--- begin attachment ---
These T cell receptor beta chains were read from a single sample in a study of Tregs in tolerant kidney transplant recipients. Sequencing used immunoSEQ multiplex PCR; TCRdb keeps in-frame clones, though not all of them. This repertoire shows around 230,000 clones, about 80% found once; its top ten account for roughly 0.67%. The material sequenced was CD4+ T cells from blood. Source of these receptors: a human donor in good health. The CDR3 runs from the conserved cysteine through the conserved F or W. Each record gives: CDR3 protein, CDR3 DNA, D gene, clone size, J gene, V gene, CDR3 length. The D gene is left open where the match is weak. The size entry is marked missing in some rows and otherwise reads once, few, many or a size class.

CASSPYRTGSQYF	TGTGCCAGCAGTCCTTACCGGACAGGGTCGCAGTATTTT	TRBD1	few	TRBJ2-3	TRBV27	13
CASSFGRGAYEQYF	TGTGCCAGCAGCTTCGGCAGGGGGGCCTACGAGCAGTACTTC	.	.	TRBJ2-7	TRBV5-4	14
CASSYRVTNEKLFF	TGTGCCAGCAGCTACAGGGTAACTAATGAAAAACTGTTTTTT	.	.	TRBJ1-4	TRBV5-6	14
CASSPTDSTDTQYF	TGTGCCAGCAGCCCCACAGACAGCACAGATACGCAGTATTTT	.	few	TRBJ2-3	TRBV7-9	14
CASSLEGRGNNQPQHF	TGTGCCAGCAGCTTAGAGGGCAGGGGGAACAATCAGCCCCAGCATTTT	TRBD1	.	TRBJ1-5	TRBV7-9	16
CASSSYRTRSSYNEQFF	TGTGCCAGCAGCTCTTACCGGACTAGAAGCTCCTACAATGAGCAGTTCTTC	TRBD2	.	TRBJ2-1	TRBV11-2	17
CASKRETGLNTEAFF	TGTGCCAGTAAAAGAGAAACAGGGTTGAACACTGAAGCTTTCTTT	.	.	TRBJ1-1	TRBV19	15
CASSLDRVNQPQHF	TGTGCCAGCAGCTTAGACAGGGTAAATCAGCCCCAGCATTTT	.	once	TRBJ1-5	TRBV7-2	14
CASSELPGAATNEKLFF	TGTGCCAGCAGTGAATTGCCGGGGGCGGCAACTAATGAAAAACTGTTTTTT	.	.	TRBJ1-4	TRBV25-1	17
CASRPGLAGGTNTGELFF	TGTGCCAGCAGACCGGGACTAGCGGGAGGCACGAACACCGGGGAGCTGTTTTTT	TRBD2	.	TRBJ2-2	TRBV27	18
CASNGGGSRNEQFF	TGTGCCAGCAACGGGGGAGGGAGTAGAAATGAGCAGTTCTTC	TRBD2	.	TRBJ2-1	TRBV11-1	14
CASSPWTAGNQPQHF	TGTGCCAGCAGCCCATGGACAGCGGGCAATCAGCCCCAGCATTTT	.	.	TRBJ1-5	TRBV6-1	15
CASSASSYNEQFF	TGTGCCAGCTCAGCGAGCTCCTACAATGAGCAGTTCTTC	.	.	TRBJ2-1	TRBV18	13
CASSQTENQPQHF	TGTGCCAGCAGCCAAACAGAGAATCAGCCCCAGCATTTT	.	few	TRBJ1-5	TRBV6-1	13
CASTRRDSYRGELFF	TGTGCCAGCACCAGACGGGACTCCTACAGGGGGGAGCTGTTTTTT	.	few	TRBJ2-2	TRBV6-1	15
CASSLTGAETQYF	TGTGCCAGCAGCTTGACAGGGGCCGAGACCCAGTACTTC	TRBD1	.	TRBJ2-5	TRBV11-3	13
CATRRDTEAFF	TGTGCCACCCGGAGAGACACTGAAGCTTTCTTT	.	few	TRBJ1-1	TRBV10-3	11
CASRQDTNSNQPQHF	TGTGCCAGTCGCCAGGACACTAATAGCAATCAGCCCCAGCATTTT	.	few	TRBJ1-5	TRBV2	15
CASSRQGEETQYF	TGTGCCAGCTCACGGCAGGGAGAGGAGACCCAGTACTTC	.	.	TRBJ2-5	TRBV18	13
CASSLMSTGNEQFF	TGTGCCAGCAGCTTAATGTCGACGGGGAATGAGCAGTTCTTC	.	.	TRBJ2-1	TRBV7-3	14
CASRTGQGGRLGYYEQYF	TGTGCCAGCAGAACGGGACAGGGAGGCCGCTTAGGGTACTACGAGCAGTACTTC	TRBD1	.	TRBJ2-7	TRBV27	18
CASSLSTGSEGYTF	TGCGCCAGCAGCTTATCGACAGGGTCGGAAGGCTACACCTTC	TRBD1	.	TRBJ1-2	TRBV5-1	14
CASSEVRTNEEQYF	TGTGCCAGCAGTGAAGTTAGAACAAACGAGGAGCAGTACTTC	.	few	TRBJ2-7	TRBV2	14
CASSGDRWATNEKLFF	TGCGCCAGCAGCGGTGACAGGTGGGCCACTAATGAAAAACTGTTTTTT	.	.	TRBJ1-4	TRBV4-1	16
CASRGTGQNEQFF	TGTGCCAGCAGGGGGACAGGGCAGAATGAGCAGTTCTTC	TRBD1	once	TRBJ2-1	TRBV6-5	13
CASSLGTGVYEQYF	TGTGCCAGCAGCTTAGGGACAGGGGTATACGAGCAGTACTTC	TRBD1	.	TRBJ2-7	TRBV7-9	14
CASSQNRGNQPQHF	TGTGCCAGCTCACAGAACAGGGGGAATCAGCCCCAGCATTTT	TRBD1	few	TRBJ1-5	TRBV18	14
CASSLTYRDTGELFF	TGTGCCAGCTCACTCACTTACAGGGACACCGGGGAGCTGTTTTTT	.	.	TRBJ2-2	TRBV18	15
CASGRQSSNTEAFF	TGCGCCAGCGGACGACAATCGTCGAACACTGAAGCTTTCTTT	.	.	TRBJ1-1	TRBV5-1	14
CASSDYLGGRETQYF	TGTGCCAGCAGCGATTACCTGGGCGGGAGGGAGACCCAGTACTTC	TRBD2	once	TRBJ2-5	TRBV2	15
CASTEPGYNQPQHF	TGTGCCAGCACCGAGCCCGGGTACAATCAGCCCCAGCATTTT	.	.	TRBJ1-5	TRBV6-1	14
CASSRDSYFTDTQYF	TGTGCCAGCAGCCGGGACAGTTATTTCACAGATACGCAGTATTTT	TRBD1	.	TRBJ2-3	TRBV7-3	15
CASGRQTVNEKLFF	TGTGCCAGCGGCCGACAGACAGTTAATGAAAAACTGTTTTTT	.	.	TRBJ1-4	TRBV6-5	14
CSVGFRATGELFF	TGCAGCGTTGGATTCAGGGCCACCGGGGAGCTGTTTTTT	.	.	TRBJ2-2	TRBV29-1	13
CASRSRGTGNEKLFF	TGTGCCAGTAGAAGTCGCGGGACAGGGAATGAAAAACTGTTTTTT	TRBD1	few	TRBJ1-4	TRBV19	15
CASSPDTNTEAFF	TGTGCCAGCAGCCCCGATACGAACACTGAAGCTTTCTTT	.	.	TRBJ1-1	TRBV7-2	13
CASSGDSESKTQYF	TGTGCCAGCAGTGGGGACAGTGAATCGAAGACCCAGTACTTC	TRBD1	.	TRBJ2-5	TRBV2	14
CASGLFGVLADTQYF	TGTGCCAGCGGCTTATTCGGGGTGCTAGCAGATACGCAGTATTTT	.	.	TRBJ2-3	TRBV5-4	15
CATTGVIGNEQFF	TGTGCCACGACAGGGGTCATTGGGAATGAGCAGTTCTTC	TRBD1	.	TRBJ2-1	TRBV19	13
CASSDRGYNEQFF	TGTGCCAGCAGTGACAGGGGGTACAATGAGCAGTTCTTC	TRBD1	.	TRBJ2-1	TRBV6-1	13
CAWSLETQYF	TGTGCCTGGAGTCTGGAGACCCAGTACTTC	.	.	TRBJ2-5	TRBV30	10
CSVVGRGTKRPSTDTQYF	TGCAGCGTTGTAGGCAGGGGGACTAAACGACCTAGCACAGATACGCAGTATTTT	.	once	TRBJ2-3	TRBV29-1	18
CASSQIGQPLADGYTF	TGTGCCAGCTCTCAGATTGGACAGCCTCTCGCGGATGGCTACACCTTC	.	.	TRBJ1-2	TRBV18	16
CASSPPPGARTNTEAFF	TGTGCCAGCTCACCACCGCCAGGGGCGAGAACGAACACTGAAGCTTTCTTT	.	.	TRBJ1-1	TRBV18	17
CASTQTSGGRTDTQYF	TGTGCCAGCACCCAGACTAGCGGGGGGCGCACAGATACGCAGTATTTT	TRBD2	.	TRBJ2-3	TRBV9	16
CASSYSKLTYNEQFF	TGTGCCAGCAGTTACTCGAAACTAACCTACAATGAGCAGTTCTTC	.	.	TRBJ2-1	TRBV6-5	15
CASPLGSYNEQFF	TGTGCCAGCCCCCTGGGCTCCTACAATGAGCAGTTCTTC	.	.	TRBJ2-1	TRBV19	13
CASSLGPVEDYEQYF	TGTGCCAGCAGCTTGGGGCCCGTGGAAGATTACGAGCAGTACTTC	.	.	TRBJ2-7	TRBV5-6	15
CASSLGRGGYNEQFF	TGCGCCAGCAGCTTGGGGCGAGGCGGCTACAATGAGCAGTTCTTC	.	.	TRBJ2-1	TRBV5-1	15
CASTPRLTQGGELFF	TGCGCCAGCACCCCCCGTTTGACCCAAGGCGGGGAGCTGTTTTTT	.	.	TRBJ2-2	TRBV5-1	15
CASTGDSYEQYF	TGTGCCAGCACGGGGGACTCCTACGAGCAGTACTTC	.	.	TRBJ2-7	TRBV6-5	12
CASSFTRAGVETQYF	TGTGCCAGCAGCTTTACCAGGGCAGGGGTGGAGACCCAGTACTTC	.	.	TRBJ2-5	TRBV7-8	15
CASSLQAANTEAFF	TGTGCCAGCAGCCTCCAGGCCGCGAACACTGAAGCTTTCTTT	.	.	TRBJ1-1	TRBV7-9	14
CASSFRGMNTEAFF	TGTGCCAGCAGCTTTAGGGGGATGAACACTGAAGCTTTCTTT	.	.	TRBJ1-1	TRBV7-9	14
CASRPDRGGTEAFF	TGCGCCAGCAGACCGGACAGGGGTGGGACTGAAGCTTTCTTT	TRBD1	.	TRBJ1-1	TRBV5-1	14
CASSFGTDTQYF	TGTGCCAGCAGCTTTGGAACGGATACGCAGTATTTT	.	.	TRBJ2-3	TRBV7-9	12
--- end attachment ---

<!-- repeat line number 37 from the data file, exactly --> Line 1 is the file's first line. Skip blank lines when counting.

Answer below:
CASSPDTNTEAFF	TGTGCCAGCAGCCCCGATACGAACACTGAAGCTTTCTTT	.	.	TRBJ1-1	TRBV7-2	13